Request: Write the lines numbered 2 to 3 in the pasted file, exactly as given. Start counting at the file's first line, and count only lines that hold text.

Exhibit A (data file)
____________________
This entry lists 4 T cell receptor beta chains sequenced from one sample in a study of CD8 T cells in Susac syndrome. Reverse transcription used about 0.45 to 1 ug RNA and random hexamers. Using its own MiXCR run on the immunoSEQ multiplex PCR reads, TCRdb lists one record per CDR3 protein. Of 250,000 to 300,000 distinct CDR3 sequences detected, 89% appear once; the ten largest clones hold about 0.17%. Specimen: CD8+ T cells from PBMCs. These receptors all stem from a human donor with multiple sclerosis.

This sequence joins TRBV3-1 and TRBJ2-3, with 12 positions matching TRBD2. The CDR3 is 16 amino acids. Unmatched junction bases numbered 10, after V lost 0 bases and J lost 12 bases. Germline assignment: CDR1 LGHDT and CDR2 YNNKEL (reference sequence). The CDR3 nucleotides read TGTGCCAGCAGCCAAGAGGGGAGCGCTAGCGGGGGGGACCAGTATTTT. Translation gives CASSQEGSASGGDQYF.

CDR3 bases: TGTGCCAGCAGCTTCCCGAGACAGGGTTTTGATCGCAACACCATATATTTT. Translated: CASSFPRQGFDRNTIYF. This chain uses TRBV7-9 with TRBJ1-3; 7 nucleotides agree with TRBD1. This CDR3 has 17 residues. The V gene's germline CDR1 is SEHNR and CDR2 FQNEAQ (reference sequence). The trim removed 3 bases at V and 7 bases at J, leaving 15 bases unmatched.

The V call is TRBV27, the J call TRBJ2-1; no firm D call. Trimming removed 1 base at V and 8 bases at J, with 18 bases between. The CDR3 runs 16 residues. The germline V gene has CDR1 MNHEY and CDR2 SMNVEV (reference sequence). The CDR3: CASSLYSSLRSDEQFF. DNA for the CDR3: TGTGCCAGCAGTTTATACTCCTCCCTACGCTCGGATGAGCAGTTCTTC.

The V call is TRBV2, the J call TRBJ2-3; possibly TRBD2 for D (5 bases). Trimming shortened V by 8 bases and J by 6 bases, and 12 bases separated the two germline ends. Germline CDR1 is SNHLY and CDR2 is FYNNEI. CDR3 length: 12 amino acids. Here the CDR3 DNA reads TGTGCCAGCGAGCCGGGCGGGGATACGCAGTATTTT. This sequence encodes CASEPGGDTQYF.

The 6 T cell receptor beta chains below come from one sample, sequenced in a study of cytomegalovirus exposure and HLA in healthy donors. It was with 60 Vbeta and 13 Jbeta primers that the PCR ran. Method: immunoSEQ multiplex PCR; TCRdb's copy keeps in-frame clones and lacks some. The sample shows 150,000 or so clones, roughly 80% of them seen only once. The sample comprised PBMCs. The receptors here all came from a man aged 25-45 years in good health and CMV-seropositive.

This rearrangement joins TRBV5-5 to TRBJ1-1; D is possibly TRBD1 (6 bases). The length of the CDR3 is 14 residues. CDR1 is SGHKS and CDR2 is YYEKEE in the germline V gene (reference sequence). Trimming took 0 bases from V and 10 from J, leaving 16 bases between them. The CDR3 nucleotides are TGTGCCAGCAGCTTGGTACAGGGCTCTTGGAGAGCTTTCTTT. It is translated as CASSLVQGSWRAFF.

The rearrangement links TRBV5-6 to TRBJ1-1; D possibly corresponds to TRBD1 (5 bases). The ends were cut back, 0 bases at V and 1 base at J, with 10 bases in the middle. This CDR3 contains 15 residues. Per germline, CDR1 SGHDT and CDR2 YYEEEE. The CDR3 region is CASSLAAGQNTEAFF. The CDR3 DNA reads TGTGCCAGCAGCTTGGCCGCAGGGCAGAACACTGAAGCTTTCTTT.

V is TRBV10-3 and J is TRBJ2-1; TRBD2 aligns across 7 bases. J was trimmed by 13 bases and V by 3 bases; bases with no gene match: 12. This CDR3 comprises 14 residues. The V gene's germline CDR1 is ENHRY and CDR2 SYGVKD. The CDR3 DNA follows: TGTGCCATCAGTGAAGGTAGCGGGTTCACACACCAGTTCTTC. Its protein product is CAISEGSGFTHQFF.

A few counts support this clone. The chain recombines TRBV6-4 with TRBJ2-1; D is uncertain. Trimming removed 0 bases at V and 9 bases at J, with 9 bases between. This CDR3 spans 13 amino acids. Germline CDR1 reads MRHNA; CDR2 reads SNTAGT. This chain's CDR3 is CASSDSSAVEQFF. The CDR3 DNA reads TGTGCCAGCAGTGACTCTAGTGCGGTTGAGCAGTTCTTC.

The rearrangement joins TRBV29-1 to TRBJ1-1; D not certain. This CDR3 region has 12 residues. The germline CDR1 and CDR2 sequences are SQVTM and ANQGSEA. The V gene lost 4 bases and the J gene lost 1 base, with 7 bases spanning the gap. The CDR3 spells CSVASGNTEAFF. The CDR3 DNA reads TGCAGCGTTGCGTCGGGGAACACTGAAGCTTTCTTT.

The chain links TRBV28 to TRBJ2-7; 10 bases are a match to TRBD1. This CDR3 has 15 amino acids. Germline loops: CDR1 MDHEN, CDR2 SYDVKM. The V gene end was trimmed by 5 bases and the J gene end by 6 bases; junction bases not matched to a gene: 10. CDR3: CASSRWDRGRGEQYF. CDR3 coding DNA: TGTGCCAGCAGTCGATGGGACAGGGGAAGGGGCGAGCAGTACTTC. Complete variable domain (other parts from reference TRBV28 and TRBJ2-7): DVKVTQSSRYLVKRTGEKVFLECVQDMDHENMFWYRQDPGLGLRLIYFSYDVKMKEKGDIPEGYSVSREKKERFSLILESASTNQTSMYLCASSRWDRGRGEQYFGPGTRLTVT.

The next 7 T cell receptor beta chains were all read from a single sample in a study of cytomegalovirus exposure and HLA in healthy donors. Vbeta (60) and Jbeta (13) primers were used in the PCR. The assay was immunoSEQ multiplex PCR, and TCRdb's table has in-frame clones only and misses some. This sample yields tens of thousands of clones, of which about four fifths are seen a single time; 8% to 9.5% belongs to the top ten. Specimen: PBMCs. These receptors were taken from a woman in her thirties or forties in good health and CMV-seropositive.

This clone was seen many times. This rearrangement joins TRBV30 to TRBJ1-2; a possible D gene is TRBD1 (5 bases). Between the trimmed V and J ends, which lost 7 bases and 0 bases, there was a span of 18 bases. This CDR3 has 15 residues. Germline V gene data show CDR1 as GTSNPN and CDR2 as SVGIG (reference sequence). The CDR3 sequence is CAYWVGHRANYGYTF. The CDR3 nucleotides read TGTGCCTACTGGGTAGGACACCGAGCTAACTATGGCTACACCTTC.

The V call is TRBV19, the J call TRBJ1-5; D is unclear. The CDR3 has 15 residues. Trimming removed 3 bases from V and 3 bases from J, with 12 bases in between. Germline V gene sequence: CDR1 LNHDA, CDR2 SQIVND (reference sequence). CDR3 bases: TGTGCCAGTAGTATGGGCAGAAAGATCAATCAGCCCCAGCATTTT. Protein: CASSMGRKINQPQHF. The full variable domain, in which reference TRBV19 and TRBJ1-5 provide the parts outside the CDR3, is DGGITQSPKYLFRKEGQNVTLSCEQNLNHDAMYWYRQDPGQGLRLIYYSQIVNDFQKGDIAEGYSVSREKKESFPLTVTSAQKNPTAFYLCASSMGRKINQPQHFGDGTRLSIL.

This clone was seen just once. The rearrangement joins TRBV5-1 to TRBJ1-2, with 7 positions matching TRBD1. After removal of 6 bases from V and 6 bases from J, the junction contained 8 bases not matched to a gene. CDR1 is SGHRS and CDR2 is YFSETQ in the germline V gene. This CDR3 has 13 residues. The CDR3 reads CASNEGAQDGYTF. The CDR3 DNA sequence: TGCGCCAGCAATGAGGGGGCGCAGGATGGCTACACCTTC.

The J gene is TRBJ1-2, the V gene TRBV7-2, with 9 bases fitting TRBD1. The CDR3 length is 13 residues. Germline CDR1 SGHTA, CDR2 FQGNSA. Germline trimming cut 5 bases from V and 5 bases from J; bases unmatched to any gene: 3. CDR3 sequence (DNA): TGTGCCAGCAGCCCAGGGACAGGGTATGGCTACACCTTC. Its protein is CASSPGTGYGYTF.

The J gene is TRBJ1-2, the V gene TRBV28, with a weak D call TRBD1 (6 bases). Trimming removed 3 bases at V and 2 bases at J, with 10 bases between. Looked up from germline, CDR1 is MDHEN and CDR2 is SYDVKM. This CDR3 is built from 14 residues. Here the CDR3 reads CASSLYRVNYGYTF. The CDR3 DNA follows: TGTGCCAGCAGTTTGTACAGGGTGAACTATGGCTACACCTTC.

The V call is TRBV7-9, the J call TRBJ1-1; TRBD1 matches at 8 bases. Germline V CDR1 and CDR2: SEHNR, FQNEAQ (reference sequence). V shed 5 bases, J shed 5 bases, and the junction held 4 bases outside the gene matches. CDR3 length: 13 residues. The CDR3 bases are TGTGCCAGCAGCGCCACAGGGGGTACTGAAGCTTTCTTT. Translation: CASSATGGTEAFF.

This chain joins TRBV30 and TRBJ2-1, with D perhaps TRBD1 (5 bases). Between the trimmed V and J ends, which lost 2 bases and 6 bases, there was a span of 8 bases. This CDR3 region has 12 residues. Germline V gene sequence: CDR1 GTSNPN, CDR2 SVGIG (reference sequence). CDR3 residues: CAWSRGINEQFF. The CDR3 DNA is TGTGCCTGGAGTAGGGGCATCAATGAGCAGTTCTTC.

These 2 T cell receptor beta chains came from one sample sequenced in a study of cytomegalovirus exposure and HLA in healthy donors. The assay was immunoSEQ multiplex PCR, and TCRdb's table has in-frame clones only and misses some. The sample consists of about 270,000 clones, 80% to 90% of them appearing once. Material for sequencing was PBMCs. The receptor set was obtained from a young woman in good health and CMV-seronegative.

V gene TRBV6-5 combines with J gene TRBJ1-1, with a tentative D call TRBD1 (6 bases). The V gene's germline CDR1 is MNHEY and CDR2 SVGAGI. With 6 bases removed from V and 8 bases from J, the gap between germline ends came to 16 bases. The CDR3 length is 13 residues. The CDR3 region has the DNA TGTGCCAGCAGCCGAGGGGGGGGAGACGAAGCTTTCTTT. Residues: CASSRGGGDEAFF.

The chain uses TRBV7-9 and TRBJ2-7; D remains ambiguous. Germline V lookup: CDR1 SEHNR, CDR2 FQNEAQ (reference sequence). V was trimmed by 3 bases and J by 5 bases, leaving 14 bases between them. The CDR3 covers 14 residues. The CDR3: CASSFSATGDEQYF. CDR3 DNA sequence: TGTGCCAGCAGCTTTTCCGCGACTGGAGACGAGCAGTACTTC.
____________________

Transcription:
This sequence joins TRBV3-1 and TRBJ2-3, with 12 positions matching TRBD2. The CDR3 is 16 amino acids. Unmatched junction bases numbered 10, after V lost 0 bases and J lost 12 bases. Germline assignment: CDR1 LGHDT and CDR2 YNNKEL (reference sequence). The CDR3 nucleotides read TGTGCCAGCAGCCAAGAGGGGAGCGCTAGCGGGGGGGACCAGTATTTT. Translation gives CASSQEGSASGGDQYF.

CDR3 bases: TGTGCCAGCAGCTTCCCGAGACAGGGTTTTGATCGCAACACCATATATTTT. Translated: CASSFPRQGFDRNTIYF. This chain uses TRBV7-9 with TRBJ1-3; 7 nucleotides agree with TRBD1. This CDR3 has 17 residues. The V gene's germline CDR1 is SEHNR and CDR2 FQNEAQ (reference sequence). The trim removed 3 bases at V and 7 bases at J, leaving 15 bases unmatched.